Successful business leaders agree: Sticking to a strict routine is key to achieving your goals.
For billionaire Richard Branson and bestselling author Dan Brown, it's waking before dawn that's the secret to starting the day off right. But for bestselling author and entrepreneur Tim Ferriss, it's his nightly routine that keeps him on track.
When asked in a recent episode of Lifehacker's "The Upgrade" podcast about the things that keep him up at night, the 40-year-old admitted that his night is only thrown off when he doesn't follow the below five steps.
"It could be as simple as not dimming my laptop or phone," says Ferriss.
To help, he says he uses a computer software called f.lux, which adjusts a screen's display color according to the location and time of day.
"You can use blue light-blocking glasses," he adds, "although they sometimes look pretty goofy."
Ferriss says every night he puts his phone on airplane mode before he goes into his room, because even seeing the light flash through his eye mask can break up his sleep.
To refrain from being distracted by his phone at the start of the next day, the entrepreneur says "it doesn't come back on until I finish my first 60 minutes of my next morning routine."
Arianna Huffington follows a similar practice by using a charging station that looks like a bed.
"You put your phone under the blanket and you tuck it in and say goodnight," she tells CNBC Make It.
She adds that stepping away from your phone at night helps you to avoid focusing on extra work stress and your to-do lists.
To avoid distraction from outside noises, Ferriss says he uses a Marpac Dohm White Noise Sound Machine to help him rest peacefully.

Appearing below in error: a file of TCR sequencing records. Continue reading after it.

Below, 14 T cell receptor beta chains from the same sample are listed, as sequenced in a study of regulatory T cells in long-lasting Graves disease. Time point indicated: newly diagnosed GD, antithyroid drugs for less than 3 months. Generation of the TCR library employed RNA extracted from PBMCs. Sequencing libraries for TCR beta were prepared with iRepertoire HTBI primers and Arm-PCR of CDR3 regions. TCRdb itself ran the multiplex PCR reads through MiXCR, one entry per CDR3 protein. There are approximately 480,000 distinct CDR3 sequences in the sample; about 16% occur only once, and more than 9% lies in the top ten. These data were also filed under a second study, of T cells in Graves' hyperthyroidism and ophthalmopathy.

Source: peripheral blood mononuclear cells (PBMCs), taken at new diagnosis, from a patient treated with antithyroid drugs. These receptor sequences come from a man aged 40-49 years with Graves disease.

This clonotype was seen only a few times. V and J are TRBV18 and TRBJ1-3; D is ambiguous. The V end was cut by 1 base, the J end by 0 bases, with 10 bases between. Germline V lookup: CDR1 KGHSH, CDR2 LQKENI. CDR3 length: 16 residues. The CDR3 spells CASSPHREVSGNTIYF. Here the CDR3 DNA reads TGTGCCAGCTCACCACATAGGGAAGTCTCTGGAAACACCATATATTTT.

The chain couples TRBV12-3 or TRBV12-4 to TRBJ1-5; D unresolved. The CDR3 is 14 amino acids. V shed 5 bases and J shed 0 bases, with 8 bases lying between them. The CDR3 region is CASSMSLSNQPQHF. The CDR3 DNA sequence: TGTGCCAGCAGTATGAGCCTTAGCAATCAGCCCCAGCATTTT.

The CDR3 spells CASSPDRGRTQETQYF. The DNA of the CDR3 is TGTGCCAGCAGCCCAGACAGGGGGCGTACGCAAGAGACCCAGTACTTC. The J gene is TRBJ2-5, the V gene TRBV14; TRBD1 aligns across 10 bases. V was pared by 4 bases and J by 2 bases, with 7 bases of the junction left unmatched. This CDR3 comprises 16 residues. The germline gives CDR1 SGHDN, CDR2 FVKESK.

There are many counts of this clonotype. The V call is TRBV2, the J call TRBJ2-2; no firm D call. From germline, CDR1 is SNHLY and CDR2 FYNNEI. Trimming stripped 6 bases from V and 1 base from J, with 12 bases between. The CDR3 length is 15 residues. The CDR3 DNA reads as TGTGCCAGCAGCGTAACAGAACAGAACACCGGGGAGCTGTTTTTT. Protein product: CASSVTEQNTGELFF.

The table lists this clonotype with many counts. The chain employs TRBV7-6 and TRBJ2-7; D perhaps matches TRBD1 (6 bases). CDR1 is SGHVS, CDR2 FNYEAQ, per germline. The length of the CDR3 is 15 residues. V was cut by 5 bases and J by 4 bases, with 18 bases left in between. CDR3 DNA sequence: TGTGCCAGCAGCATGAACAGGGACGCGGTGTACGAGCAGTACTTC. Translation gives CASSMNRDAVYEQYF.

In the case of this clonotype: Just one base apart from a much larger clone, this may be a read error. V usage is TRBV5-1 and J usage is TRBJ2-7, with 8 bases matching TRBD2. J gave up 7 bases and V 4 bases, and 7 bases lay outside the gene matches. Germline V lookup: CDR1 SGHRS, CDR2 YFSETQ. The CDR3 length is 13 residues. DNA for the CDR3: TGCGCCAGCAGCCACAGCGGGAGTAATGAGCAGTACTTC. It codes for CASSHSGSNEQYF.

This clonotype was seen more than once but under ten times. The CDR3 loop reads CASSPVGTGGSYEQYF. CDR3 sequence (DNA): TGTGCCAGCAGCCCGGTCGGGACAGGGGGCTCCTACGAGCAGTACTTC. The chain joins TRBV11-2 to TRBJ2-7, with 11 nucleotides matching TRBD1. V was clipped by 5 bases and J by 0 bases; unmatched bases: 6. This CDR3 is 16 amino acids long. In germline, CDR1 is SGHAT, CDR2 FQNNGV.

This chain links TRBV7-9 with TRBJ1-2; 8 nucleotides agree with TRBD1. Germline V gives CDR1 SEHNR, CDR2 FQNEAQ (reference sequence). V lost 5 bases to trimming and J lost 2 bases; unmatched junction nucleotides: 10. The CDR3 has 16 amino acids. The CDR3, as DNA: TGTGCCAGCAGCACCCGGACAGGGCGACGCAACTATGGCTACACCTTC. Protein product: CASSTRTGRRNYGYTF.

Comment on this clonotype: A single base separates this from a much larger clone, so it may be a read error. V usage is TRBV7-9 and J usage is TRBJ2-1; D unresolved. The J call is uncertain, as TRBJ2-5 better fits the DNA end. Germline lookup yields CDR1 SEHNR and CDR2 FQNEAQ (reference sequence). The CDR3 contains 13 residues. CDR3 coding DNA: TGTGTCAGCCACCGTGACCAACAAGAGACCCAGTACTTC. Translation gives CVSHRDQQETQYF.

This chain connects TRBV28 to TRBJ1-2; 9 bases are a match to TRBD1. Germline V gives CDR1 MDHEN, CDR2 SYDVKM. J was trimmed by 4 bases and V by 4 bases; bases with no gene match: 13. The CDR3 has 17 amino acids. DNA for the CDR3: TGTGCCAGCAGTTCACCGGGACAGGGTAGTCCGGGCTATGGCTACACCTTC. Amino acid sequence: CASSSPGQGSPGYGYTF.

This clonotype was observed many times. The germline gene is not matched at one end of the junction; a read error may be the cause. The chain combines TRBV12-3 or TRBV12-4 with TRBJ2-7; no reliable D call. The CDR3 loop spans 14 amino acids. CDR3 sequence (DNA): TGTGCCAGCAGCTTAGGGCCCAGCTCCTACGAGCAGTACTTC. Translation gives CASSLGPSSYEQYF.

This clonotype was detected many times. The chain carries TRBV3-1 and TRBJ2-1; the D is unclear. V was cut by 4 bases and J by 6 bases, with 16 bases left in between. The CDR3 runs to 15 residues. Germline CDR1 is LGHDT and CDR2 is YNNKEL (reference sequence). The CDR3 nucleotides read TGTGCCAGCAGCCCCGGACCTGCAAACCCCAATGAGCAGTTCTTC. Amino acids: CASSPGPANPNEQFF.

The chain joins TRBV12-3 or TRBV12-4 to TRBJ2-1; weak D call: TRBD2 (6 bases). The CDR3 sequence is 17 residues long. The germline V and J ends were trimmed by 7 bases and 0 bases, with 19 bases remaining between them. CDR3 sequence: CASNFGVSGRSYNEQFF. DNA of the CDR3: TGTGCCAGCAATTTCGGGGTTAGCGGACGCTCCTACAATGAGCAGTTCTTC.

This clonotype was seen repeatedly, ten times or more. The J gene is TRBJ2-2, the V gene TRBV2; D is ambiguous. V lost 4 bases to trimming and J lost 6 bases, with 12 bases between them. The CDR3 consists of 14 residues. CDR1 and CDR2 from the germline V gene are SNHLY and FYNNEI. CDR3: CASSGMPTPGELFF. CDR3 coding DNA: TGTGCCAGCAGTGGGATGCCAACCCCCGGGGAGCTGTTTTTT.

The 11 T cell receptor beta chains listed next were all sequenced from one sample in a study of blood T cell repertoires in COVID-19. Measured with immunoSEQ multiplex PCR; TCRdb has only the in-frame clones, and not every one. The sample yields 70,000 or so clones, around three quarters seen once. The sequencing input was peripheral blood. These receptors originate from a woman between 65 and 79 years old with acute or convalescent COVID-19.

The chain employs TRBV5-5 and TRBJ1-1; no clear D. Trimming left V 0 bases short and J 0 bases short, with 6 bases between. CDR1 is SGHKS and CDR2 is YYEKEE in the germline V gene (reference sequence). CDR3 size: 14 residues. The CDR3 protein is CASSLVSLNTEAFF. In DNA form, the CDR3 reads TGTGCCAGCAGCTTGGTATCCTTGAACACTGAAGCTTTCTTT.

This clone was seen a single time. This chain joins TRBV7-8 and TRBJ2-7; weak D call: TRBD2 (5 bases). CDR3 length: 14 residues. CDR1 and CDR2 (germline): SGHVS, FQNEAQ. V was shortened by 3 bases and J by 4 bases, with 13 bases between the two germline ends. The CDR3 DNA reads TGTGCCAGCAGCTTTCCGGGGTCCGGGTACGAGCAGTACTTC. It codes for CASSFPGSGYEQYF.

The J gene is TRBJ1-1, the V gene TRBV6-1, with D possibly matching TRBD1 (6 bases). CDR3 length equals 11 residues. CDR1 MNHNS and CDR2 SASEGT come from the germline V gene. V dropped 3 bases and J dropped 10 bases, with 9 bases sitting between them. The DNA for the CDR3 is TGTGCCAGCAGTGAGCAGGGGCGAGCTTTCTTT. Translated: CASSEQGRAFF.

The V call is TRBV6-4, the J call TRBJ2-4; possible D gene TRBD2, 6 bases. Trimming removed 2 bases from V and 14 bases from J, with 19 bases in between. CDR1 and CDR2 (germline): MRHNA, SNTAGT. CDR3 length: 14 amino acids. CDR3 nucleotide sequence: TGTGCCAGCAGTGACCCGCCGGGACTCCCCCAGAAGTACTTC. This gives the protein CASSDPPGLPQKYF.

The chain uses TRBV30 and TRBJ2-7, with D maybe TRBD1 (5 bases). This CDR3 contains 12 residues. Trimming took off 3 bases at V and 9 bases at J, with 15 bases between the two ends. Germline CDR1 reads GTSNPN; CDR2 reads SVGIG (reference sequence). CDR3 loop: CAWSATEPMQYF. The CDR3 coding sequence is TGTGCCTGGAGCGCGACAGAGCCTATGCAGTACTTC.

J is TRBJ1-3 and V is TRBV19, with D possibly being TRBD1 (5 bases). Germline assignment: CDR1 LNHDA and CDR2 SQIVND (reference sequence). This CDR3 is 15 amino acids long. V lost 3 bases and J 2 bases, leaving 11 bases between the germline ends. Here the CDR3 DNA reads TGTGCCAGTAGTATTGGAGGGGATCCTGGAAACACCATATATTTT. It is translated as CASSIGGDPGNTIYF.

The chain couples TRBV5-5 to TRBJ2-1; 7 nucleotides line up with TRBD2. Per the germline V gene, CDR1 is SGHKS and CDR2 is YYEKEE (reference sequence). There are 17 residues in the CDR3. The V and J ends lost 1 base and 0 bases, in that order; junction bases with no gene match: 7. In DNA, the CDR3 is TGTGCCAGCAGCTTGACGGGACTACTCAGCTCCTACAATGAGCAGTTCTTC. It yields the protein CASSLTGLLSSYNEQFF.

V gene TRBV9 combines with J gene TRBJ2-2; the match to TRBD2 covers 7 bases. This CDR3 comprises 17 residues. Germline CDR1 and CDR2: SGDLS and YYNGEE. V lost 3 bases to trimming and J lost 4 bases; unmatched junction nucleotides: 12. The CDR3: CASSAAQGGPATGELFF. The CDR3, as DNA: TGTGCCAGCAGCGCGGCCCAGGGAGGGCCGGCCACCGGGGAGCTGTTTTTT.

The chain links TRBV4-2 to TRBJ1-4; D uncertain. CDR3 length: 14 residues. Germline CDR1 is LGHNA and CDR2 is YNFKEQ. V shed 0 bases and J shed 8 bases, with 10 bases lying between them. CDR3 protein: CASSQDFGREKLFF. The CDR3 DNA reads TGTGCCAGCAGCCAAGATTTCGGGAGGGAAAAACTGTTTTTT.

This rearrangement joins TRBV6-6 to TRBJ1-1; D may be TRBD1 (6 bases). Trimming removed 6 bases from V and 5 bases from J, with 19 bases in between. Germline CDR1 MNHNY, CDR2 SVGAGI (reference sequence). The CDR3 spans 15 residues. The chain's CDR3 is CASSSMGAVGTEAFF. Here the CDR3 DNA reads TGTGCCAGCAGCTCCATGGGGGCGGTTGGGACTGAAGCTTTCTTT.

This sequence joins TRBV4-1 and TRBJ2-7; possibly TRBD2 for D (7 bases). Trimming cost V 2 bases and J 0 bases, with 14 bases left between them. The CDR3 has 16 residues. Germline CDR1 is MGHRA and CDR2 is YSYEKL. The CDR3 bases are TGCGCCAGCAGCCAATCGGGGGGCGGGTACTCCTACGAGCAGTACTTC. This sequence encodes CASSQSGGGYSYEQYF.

"There are fancier versions, but these are pretty cheap and are incredibly effective for drowning out different types of noises, because I have very acute hearing."
To deal with his insomnia, Ferriss says that reading a book for a few minutes each night helps to ease his mind.
"That's how I started reading fiction again," he said. "It really was to consume something that would actually push me away from problem solving and more into kind of fantasy dream mode. I was like alright I'm not really a fiction reader but to fix my insomnia I'll do it."
To relax his mind before bed, Microsoft's Bill Gates has also routinely reads a book.
"It's part of falling asleep," Gates once told The Seattle Times.
In an effort to optimize his sleep potential, Ferriss says that he typically stops consuming caffeine after 5 p.m. or 6 p.m.
"Even if you don't feel it, it's in there," he says.
Ferriss is not alone. More than 85 percent of people in the U.S. consume caffeine regularly. But his habit of maintaining a cut-off time for consumption is something others may want to adopt.
According to research, you should avoid drinking caffeine in the evening as it can disrupt your rest up to six hours after consuming it, leading to an hour or more lost in sleep.
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